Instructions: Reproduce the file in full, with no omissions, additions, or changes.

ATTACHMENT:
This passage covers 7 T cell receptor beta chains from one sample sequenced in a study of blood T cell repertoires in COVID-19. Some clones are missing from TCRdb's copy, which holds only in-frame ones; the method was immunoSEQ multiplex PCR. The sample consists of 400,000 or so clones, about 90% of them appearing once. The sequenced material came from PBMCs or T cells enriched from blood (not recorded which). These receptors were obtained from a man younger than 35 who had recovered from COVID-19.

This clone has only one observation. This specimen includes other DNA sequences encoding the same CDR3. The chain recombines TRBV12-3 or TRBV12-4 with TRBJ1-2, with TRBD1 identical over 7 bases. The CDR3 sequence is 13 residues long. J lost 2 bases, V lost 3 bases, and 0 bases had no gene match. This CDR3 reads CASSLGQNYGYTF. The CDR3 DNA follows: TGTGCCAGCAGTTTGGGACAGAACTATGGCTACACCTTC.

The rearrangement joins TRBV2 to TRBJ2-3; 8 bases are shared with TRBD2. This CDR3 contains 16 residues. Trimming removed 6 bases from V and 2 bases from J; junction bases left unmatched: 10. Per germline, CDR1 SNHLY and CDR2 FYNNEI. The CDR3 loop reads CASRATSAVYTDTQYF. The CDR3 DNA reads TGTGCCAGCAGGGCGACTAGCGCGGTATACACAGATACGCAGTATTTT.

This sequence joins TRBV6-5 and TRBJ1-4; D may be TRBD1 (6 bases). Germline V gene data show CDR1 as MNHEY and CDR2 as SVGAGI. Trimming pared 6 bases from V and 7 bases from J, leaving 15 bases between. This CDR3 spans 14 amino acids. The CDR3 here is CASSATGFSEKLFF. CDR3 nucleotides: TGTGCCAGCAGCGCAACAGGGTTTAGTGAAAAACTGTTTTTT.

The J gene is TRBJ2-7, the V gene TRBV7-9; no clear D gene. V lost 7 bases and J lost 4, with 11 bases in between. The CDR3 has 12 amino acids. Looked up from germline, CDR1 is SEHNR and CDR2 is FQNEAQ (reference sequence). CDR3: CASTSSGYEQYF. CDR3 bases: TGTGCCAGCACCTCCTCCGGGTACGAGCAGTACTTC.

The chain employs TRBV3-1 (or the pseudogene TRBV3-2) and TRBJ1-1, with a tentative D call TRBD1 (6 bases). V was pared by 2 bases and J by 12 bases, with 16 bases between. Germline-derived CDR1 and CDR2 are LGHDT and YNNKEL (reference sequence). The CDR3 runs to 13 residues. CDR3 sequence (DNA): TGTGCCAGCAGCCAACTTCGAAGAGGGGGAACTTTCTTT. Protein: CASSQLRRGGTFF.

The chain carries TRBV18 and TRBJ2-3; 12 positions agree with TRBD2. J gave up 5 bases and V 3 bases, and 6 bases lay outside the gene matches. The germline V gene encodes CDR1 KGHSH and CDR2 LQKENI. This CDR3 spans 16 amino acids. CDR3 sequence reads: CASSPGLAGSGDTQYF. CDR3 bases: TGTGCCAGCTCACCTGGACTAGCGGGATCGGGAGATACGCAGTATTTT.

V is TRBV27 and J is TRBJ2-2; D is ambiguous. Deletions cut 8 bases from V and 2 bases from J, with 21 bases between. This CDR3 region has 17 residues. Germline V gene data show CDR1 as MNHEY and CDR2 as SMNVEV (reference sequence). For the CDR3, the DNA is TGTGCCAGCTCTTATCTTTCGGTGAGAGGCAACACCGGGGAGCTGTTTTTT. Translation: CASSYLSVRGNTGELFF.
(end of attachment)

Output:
This passage covers 7 T cell receptor beta chains from one sample sequenced in a study of blood T cell repertoires in COVID-19. Some clones are missing from TCRdb's copy, which holds only in-frame ones; the method was immunoSEQ multiplex PCR. The sample consists of 400,000 or so clones, about 90% of them appearing once. The sequenced material came from PBMCs or T cells enriched from blood (not recorded which). These receptors were obtained from a man younger than 35 who had recovered from COVID-19.

This clone has only one observation. This specimen includes other DNA sequences encoding the same CDR3. The chain recombines TRBV12-3 or TRBV12-4 with TRBJ1-2, with TRBD1 identical over 7 bases. The CDR3 sequence is 13 residues long. J lost 2 bases, V lost 3 bases, and 0 bases had no gene match. This CDR3 reads CASSLGQNYGYTF. The CDR3 DNA follows: TGTGCCAGCAGTTTGGGACAGAACTATGGCTACACCTTC.

The rearrangement joins TRBV2 to TRBJ2-3; 8 bases are shared with TRBD2. This CDR3 contains 16 residues. Trimming removed 6 bases from V and 2 bases from J; junction bases left unmatched: 10. Per germline, CDR1 SNHLY and CDR2 FYNNEI. The CDR3 loop reads CASRATSAVYTDTQYF. The CDR3 DNA reads TGTGCCAGCAGGGCGACTAGCGCGGTATACACAGATACGCAGTATTTT.

This sequence joins TRBV6-5 and TRBJ1-4; D may be TRBD1 (6 bases). Germline V gene data show CDR1 as MNHEY and CDR2 as SVGAGI. Trimming pared 6 bases from V and 7 bases from J, leaving 15 bases between. This CDR3 spans 14 amino acids. The CDR3 here is CASSATGFSEKLFF. CDR3 nucleotides: TGTGCCAGCAGCGCAACAGGGTTTAGTGAAAAACTGTTTTTT.

The J gene is TRBJ2-7, the V gene TRBV7-9; no clear D gene. V lost 7 bases and J lost 4, with 11 bases in between. The CDR3 has 12 amino acids. Looked up from germline, CDR1 is SEHNR and CDR2 is FQNEAQ (reference sequence). CDR3: CASTSSGYEQYF. CDR3 bases: TGTGCCAGCACCTCCTCCGGGTACGAGCAGTACTTC.

The chain employs TRBV3-1 (or the pseudogene TRBV3-2) and TRBJ1-1, with a tentative D call TRBD1 (6 bases). V was pared by 2 bases and J by 12 bases, with 16 bases between. Germline-derived CDR1 and CDR2 are LGHDT and YNNKEL (reference sequence). The CDR3 runs to 13 residues. CDR3 sequence (DNA): TGTGCCAGCAGCCAACTTCGAAGAGGGGGAACTTTCTTT. Protein: CASSQLRRGGTFF.

The chain carries TRBV18 and TRBJ2-3; 12 positions agree with TRBD2. J gave up 5 bases and V 3 bases, and 6 bases lay outside the gene matches. The germline V gene encodes CDR1 KGHSH and CDR2 LQKENI. This CDR3 spans 16 amino acids. CDR3 sequence reads: CASSPGLAGSGDTQYF. CDR3 bases: TGTGCCAGCTCACCTGGACTAGCGGGATCGGGAGATACGCAGTATTTT.

V is TRBV27 and J is TRBJ2-2; D is ambiguous. Deletions cut 8 bases from V and 2 bases from J, with 21 bases between. This CDR3 region has 17 residues. Germline V gene data show CDR1 as MNHEY and CDR2 as SMNVEV (reference sequence). For the CDR3, the DNA is TGTGCCAGCTCTTATCTTTCGGTGAGAGGCAACACCGGGGAGCTGTTTTTT. Translation: CASSYLSVRGNTGELFF.